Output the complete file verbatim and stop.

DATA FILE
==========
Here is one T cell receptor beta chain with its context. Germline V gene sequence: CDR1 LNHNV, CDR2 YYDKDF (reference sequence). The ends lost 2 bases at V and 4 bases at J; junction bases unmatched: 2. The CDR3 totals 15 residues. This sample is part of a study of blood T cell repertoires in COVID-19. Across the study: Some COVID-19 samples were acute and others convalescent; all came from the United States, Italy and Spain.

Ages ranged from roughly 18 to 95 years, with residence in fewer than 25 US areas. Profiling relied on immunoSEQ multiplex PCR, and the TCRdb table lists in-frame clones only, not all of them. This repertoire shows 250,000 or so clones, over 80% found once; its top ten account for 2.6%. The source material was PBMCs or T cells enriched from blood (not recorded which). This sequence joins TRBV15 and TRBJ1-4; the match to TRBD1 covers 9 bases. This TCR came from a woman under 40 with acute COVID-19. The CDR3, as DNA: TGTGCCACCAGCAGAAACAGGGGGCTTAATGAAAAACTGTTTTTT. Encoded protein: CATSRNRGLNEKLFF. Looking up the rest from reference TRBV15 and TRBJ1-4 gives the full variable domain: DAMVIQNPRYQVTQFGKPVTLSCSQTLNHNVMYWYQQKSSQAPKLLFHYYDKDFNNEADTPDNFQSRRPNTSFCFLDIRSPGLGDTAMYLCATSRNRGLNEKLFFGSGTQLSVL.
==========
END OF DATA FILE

Here is one T cell receptor beta chain with its context. Germline V gene sequence: CDR1 LNHNV, CDR2 YYDKDF (reference sequence). The ends lost 2 bases at V and 4 bases at J; junction bases unmatched: 2. The CDR3 totals 15 residues. This sample is part of a study of blood T cell repertoires in COVID-19. Across the study: Some COVID-19 samples were acute and others convalescent; all came from the United States, Italy and Spain.

Ages ranged from roughly 18 to 95 years, with residence in fewer than 25 US areas. Profiling relied on immunoSEQ multiplex PCR, and the TCRdb table lists in-frame clones only, not all of them. This repertoire shows 250,000 or so clones, over 80% found once; its top ten account for 2.6%. The source material was PBMCs or T cells enriched from blood (not recorded which). This sequence joins TRBV15 and TRBJ1-4; the match to TRBD1 covers 9 bases. This TCR came from a woman under 40 with acute COVID-19. The CDR3, as DNA: TGTGCCACCAGCAGAAACAGGGGGCTTAATGAAAAACTGTTTTTT. Encoded protein: CATSRNRGLNEKLFF. Looking up the rest from reference TRBV15 and TRBJ1-4 gives the full variable domain: DAMVIQNPRYQVTQFGKPVTLSCSQTLNHNVMYWYQQKSSQAPKLLFHYYDKDFNNEADTPDNFQSRRPNTSFCFLDIRSPGLGDTAMYLCATSRNRGLNEKLFFGSGTQLSVL.